Religious literacy is essential to understanding major world conflicts, international and domestic policy decisions, and multicultural societies both historically and in the present day. According to a 2019 study conducted by the Pew Research Center, most Americans can answer basic questions about the Bible and Christianity, but far fewer can correctly answer questions about Buddhism, Hinduism, and Judaism, and “most do not know what the U.S. Constitution says about religion as it relates to elected officials.”
How can teachers develop innovative strategies to close this religious knowledge gap? This was the focus of a recent professional development course led by Stanford Global Studies (SGS) and the Center to Support Excellence in Teaching (CSET) in the Graduate School of Education.
The three-day workshop, which took place February 7-9, 2020, brought instructors from middle schools, high schools, and community colleges as far as Oregon and Texas to campus to learn about the changing global religious landscape and explore instructional techniques to promote critical thinking in the classroom.
“The best way we can combat a lot of hate in the world and promote tolerance is through education because there’s a lot of ignorance. There are so many similarities between a lot of religions, in terms of practices,” said Chris Kanelopoulos, an eighth grade religious studies teacher at a school in the Bay Area. “People need to step back and understand that everybody has different ways of looking at it, and there is no one right way.”
SGS Executive Director Katherine Kuhns designed the course together with Jovana Knežević, associate director of the Center for Russian, East European and Eurasian Studies, and Dr. Magdalena Gross, a senior research and professional development associate, working in partnership with CSET. The workshop was partially funded through the U.S. Department of Education’s Title VI grant program, which supports area/international studies teaching and professional development for educators, among other things.
Teachers from a wide range of disciplines and backgrounds attended lectures led by faculty and lecturers from universities across the Bay Area. Harry Odamtten, an associate professor of African and Atlantic history at Santa Clara University, kicked off the course with a talk about African religious traditions, Islam, and the Indigenous West African Church.
Participants also had the opportunity to hear from Professor Abbas Milani, director of the Hamid and Christina Moghadam Program in Iranian Studies, who discussed Iran’s role in the development of major world religions, as well as Nicholas Constantino, a lecturer in the history department at UC Berkeley, who focused on foundations of Confucianism.
Milani highlighted how several religions that first emerged in Persia, such as Zoroastrianism and Manichaeism, have had a major impact on the formation of many Western religions. Following his talk, he fielded questions about how to approach teaching such a complex and deeply personal subject matter. “You have to tell students that, when it comes to religion, there is a revelation-based, sacred history of religion that is believed by the faithful, and then there is a reason-based, historical view of religion,” he said. Milani believes it is the job of academics to facilitate a respectful dialogue to help students understand both views.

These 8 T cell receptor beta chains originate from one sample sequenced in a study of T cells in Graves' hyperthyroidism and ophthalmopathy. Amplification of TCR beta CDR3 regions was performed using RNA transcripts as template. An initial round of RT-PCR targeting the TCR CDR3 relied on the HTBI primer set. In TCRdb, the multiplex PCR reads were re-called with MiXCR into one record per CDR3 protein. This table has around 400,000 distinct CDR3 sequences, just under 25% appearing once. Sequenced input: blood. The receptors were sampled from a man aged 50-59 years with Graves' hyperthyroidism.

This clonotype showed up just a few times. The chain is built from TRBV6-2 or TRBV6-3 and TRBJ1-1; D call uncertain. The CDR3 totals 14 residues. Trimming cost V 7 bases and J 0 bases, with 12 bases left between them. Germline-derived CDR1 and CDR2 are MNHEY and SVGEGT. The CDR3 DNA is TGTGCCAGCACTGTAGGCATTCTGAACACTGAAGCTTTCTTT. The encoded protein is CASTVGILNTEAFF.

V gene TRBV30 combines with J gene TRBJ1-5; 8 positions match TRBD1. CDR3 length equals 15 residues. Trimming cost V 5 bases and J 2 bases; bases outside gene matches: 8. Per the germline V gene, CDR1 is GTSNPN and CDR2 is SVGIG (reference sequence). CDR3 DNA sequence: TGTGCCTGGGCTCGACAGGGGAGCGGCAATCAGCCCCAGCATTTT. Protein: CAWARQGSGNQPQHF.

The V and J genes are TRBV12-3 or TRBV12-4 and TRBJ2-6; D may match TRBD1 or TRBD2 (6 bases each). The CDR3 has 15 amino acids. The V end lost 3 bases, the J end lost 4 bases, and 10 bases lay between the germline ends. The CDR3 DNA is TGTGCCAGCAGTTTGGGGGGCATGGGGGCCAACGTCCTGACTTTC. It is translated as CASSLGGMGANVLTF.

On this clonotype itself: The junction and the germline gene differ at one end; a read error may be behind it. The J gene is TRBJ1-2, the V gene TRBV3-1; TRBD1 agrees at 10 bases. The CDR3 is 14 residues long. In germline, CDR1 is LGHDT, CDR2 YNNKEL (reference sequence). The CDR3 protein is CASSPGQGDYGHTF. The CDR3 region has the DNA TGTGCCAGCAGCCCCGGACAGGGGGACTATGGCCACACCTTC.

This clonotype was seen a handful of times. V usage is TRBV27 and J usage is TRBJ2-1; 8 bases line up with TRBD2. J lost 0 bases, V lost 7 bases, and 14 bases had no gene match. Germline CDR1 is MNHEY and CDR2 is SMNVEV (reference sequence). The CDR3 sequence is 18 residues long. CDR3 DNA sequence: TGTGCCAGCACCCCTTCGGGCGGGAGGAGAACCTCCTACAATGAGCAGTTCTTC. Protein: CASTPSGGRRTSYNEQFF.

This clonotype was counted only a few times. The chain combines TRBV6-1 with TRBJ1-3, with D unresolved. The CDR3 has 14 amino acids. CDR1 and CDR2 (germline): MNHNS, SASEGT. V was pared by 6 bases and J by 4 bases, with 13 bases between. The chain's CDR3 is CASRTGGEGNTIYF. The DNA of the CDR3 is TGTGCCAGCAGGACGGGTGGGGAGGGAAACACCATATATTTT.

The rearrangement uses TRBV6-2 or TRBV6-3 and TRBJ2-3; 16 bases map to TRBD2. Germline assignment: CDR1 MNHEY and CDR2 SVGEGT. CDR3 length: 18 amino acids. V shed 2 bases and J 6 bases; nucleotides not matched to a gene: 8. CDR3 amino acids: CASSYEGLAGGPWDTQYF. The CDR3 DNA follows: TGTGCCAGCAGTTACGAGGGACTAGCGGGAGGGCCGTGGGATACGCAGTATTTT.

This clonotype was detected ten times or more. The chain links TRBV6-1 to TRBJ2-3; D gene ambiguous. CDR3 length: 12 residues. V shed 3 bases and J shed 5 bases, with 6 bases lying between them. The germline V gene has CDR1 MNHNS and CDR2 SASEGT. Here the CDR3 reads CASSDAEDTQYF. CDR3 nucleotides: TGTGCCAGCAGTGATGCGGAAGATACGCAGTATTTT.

Anna Bigelow, an associate professor of religious studies at Stanford, concluded day two of the course with a lecture on India’s diverse religious landscape.
“You can teach about almost any religion on the planet through South Asia,” Bigelow told the instructors, as she pointed to a colorful map showing the geographic distribution of Hindu, Muslim, Christian, Sikh, and Buddhist populations in India.
“Above all, whenever I’m teaching about a religious tradition in a particular place and time, or something as broad as South Asian religions, a big concern of mine is to remind students that anything I’m saying is provisional because all of these traditions are incredibly diverse—there is no one Islam, there is no one Hinduism; there is no one Jainism; there is no one anything,” she emphasized.
After each talk, the teachers participated in pedagogy sessions, where they discussed how to incorporate the content from the lectures into their lesson plans. They also focused on ways to create meaningful group discussion to deepen student learning.
“This course interested me because of the pedagogy component,” said Katie Seltzer, a religion teacher at a high school in Portland, Oregon. “All of the religions I teach have historical documents that we examine, so finding ways to help our students become better scholars, readers, and writers has been really exciting. I’m enjoying that part so far.”
The course was equally enjoyable for those leading the lectures. “I am absolutely humbled by teachers. If there were saints in the world, they would be the closest thing to the saints because teachers do the remarkable job of training the next generation with little thanks,” said Milani. “Having a chance to meet some of these people and share experiences and knowledge is a privilege.”
This workshop is one of several professional development opportunities for instructors offered by SGS and CSET. Two upcoming courses on Slavery in Historical and Contemporary Contexts and History of the Americas: Central America and the Cold War will be offered on April 17 and July 16. For more information, visit the SGS community outreach page.